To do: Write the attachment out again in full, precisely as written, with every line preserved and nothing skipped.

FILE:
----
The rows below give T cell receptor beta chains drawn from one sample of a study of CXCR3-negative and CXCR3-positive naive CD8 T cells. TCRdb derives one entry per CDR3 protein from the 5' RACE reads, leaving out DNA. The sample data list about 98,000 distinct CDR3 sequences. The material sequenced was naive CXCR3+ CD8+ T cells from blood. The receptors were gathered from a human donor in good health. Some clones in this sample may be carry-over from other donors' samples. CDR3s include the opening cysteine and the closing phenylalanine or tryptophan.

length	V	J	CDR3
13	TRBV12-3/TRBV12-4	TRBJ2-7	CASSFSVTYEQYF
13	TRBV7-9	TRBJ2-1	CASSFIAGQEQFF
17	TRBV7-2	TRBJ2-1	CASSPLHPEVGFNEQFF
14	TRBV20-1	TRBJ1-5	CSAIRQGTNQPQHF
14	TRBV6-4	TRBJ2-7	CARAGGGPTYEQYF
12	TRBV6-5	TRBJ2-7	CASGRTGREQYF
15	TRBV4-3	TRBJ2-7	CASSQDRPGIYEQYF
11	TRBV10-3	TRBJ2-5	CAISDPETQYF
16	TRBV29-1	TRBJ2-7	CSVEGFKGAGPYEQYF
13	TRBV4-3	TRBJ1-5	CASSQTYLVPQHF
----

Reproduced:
The rows below give T cell receptor beta chains drawn from one sample of a study of CXCR3-negative and CXCR3-positive naive CD8 T cells. TCRdb derives one entry per CDR3 protein from the 5' RACE reads, leaving out DNA. The sample data list about 98,000 distinct CDR3 sequences. The material sequenced was naive CXCR3+ CD8+ T cells from blood. The receptors were gathered from a human donor in good health. Some clones in this sample may be carry-over from other donors' samples. CDR3s include the opening cysteine and the closing phenylalanine or tryptophan.

length	V	J	CDR3
13	TRBV12-3/TRBV12-4	TRBJ2-7	CASSFSVTYEQYF
13	TRBV7-9	TRBJ2-1	CASSFIAGQEQFF
17	TRBV7-2	TRBJ2-1	CASSPLHPEVGFNEQFF
14	TRBV20-1	TRBJ1-5	CSAIRQGTNQPQHF
14	TRBV6-4	TRBJ2-7	CARAGGGPTYEQYF
12	TRBV6-5	TRBJ2-7	CASGRTGREQYF
15	TRBV4-3	TRBJ2-7	CASSQDRPGIYEQYF
11	TRBV10-3	TRBJ2-5	CAISDPETQYF
16	TRBV29-1	TRBJ2-7	CSVEGFKGAGPYEQYF
13	TRBV4-3	TRBJ1-5	CASSQTYLVPQHF